4. Addition of potassium permanganate removes colored impurities that otherwise persist through subsequent distillations of the acid. The maximum concentration of potassium permanganate in water at room temperature is about 5%. It may be more convenient to use a concentrated solution of sodium permanganate, which is very soluble in water. However, the end point is difficult to observe with sodium permanganate.
5. During this first distillation, nitrogen oxides are evolved in appreciable amounts. It is suggested this operation be done behind a shield in a well-ventilated area. A trap cooled with a mixture of solid carbon dioxide and acetone or with liquid air should be inserted between the column and the vacuum pump. Pumps used in this distillation did not appear to suffer corrosion damage. A dry oil was used and changed after each distillation.
6. It may be necessary in this second distillation to apply a source of heat to the fraction-collecting system to prevent crystallization of the product prior to entry of the distillate into the receivers.
7. The cathode is the electrode connected to the negative terminal of the current source.
8. A satisfactory alumina cup may be purchased from the Norton Company, Worcester, Mass., Catalog No. 44805, RA-98.
9. This is necessary because the top of the porous cup must be below the lip of the desiccator. The volume of the desiccator up to the top of the porous cup should be 4 l.
10. The considerable heat generated inside the cup leads to rapid evaporation of the methanol with which the cup is filled. The cell can be operated by constant replenishment of methanol. However, loss of methanol can be minimized by use of a water-cooled cathode. Such an electrode is conveniently prepared from two 3-in.-square stainless-steel plates and a strip of stainless steel about 0.25 in. wide, which are welded to form a stainless-steel box. Nipples serving as water inlet and outlet are welded to the top of the box.
11. The 3-in.-square platinum plates are welded to a heavy platinum wire that protrudes through one of the holes cut in the glass lid. Heavy copper wire (No. 10) is used to connect the electrodes to the source of current.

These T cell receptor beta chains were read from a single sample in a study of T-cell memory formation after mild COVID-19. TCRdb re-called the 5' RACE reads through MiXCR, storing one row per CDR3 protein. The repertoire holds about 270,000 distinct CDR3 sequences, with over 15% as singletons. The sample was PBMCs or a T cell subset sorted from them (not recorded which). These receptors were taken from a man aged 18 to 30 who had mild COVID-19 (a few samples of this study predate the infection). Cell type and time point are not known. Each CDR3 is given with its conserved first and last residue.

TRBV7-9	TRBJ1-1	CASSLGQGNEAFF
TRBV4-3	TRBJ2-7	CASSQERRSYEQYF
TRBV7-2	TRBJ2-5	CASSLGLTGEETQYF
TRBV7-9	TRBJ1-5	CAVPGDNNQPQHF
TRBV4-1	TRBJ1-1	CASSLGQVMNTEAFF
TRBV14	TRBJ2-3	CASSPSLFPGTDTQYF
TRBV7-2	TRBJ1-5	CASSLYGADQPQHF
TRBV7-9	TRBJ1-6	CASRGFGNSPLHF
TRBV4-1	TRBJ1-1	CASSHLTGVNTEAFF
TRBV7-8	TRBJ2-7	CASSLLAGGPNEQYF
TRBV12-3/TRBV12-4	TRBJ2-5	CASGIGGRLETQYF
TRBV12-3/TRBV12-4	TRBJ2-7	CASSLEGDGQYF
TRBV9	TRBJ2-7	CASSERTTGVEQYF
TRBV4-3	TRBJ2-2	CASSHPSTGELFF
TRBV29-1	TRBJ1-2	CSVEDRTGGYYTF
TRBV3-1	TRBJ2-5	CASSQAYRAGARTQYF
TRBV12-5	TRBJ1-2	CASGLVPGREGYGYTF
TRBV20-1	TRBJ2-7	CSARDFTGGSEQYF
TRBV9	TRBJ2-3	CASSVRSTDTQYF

12. This temperature is easily maintained by surrounding the cell with a methanol bath cooled with solid carbon dioxide. About 100 lb. of solid carbon dioxide is required for 8 hours' operation. Yields are severely reduced if the methanol is allowed to boil. Temperatures lower than 20° can be used but are less satisfactory.
13. The initial current is usually 6–8 amperes at 50–60 volts. The resistance of the cell constantly changes because of depletion of electrolyte and deposition of potassium methoxide in the pores of the ceramic cup. The preferred source of current is a rectifier capable of delivering 10–15 amperes at 30–90 volts. Lead storage batteries connected in series are also satisfactory but require frequent recharging.
14. In a typical run, 30 ml. of 2N potassium hydroxide in methanol was added at the end of each hour of operation. Total addition was 210 ml.
15. The amount added must be less than that required to bring the pH to 7. When the pH of the anode solution is greater than 7, undesirable reactions occur.
16. The checkers found that after 5.5 hours the current dropped below 3 amperes at 75 volts. Addition of 25 ml. of 2N potassium hydroxide in methanol to the anode solution increased the current to 6 amperes. Subsequent additions of 10–15 ml. of base were made approximately every 30 minutes. The total volume of base added was 80 ml.
17. Some unchanged 4-methyl-4-nitrovaleric acid can be recovered from the spent electrolysis solution by alkaline extraction followed by acidification and distillation of the water-insoluble oil. However, under ordinary circumstances, recovery of this material is not worth the effort expended.
18. About 500 ml. of refluxing methanol and 58 g. of crude product afford about 53 g. (95% recovery) of recrystallized material.
3. Discussion
2,7-Dimethyl-2,7-dinitroöctane has been prepared by nitration of 2,7-dimethyloctane.3
4. Merits of Preparation
Kolbe electrolysis is generally useful for the formation of hydrocarbons from monocarboxylic acids and for the preparation of many difunctional compounds as well. A specific illustration is the synthesis of esters of long-chain dicarboxylic acids from monoesters of appropriate dicarboxylic acids (see p. 463). A number of these syntheses are discussed by Fichter.4 In the present preparation, a two-compartment cell is employed to avoid, or at least greatly reduce, undesired reduction of the nitro group at the cathode. It seems likely that the procedure could be adapted to the preparation of other difunctional compounds containing groups that are easily reduced.

References and Notes
  1. Contribution No. 516 from the Central Research Department, Experimental station, E. I. du Pont de Nemours and Co., Wilmington, Del.
  2. R. B. Moffett, Org. Syntheses, Coll. Vol. 4, 652 (1963).
  3. M. Konowalow, J. Russ. Phys-Chem. Soc., 38, 124 (1906) [Chem. Zentr., 1906, II, 314].
  4. F. Fichter, Organische Elektrochemie, p. 17, Theodor Steinkopff, Dresden and Leipzig, 1942.

Chemical Abstracts Nomenclature (Collective Index Number);
(Registry Number)

hydrochloric acid (7647-01-0)

methanol (67-56-1)

hydrogen (1333-74-0)

potassium permanganate (7722-64-7)

carbon dioxide (124-38-9)

acetone (67-64-1)

potassium hydroxide (1310-58-3)

manganese dioxide (1313-13-9)

methylene chloride (75-09-2)

magnesium sulfate (7487-88-9)

potassium methoxide (865-33-8)

2,7-dimethyloctane (1072-16-8)

Octane, 2,7-dimethyl-2,7-dinitro-,
2,7-Dimethyl-2,7-dinitrooctane (53684-51-8)

4-Methyl-4-nitrovaleric acid (32827-16-0)

sodium permanganate (10101-50-5)

methyl 4-methyl-4-nitrovalerate (16507-02-1)